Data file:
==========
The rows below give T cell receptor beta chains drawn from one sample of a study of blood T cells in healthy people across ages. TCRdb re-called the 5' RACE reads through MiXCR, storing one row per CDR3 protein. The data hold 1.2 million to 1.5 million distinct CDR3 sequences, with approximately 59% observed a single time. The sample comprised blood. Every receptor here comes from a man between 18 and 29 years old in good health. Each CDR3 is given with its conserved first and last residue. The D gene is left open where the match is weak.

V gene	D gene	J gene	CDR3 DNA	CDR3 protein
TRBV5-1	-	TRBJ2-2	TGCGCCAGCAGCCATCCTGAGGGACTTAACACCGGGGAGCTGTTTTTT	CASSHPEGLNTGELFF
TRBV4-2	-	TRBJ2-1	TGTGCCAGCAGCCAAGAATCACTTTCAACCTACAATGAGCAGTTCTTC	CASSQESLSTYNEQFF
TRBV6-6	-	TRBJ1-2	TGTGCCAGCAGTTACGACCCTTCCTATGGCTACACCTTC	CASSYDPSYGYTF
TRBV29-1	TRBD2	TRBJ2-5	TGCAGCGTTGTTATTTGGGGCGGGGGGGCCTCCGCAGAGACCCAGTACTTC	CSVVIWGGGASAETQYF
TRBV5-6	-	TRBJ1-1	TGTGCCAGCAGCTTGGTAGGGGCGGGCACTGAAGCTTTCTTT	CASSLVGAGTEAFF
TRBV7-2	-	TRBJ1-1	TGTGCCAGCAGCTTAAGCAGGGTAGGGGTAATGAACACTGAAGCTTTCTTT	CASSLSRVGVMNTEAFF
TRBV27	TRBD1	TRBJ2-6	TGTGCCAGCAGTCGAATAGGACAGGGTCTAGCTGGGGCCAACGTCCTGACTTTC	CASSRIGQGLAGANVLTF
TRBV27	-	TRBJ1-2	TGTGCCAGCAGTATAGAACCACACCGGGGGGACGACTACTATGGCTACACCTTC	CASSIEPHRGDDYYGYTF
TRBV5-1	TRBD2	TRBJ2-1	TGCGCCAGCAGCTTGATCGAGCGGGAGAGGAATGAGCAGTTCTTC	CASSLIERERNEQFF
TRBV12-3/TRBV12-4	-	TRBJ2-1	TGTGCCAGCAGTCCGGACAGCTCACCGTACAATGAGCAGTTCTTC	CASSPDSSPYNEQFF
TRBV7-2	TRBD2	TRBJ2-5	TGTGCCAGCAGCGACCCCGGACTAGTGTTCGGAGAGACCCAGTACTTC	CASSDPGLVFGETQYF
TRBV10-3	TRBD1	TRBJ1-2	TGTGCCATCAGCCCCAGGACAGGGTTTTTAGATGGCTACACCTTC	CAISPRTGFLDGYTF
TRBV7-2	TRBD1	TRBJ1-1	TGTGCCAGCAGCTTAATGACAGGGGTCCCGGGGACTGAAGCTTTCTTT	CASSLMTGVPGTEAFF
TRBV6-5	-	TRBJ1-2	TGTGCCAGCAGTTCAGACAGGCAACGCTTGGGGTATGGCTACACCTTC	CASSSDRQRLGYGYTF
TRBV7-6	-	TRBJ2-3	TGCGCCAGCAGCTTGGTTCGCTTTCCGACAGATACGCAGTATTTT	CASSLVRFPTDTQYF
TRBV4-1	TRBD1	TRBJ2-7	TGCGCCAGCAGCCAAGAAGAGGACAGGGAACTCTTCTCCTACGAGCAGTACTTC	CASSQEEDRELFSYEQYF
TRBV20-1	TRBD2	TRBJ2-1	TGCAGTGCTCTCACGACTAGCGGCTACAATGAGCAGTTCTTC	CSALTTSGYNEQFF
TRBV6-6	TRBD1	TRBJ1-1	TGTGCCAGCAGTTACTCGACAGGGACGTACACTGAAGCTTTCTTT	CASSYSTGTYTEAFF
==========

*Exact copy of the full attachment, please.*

The rows below give T cell receptor beta chains drawn from one sample of a study of blood T cells in healthy people across ages. TCRdb re-called the 5' RACE reads through MiXCR, storing one row per CDR3 protein. The data hold 1.2 million to 1.5 million distinct CDR3 sequences, with approximately 59% observed a single time. The sample comprised blood. Every receptor here comes from a man between 18 and 29 years old in good health. Each CDR3 is given with its conserved first and last residue. The D gene is left open where the match is weak.

V gene	D gene	J gene	CDR3 DNA	CDR3 protein
TRBV5-1	-	TRBJ2-2	TGCGCCAGCAGCCATCCTGAGGGACTTAACACCGGGGAGCTGTTTTTT	CASSHPEGLNTGELFF
TRBV4-2	-	TRBJ2-1	TGTGCCAGCAGCCAAGAATCACTTTCAACCTACAATGAGCAGTTCTTC	CASSQESLSTYNEQFF
TRBV6-6	-	TRBJ1-2	TGTGCCAGCAGTTACGACCCTTCCTATGGCTACACCTTC	CASSYDPSYGYTF
TRBV29-1	TRBD2	TRBJ2-5	TGCAGCGTTGTTATTTGGGGCGGGGGGGCCTCCGCAGAGACCCAGTACTTC	CSVVIWGGGASAETQYF
TRBV5-6	-	TRBJ1-1	TGTGCCAGCAGCTTGGTAGGGGCGGGCACTGAAGCTTTCTTT	CASSLVGAGTEAFF
TRBV7-2	-	TRBJ1-1	TGTGCCAGCAGCTTAAGCAGGGTAGGGGTAATGAACACTGAAGCTTTCTTT	CASSLSRVGVMNTEAFF
TRBV27	TRBD1	TRBJ2-6	TGTGCCAGCAGTCGAATAGGACAGGGTCTAGCTGGGGCCAACGTCCTGACTTTC	CASSRIGQGLAGANVLTF
TRBV27	-	TRBJ1-2	TGTGCCAGCAGTATAGAACCACACCGGGGGGACGACTACTATGGCTACACCTTC	CASSIEPHRGDDYYGYTF
TRBV5-1	TRBD2	TRBJ2-1	TGCGCCAGCAGCTTGATCGAGCGGGAGAGGAATGAGCAGTTCTTC	CASSLIERERNEQFF
TRBV12-3/TRBV12-4	-	TRBJ2-1	TGTGCCAGCAGTCCGGACAGCTCACCGTACAATGAGCAGTTCTTC	CASSPDSSPYNEQFF
TRBV7-2	TRBD2	TRBJ2-5	TGTGCCAGCAGCGACCCCGGACTAGTGTTCGGAGAGACCCAGTACTTC	CASSDPGLVFGETQYF
TRBV10-3	TRBD1	TRBJ1-2	TGTGCCATCAGCCCCAGGACAGGGTTTTTAGATGGCTACACCTTC	CAISPRTGFLDGYTF
TRBV7-2	TRBD1	TRBJ1-1	TGTGCCAGCAGCTTAATGACAGGGGTCCCGGGGACTGAAGCTTTCTTT	CASSLMTGVPGTEAFF
TRBV6-5	-	TRBJ1-2	TGTGCCAGCAGTTCAGACAGGCAACGCTTGGGGTATGGCTACACCTTC	CASSSDRQRLGYGYTF
TRBV7-6	-	TRBJ2-3	TGCGCCAGCAGCTTGGTTCGCTTTCCGACAGATACGCAGTATTTT	CASSLVRFPTDTQYF
TRBV4-1	TRBD1	TRBJ2-7	TGCGCCAGCAGCCAAGAAGAGGACAGGGAACTCTTCTCCTACGAGCAGTACTTC	CASSQEEDRELFSYEQYF
TRBV20-1	TRBD2	TRBJ2-1	TGCAGTGCTCTCACGACTAGCGGCTACAATGAGCAGTTCTTC	CSALTTSGYNEQFF
TRBV6-6	TRBD1	TRBJ1-1	TGTGCCAGCAGTTACTCGACAGGGACGTACACTGAAGCTTTCTTT	CASSYSTGTYTEAFF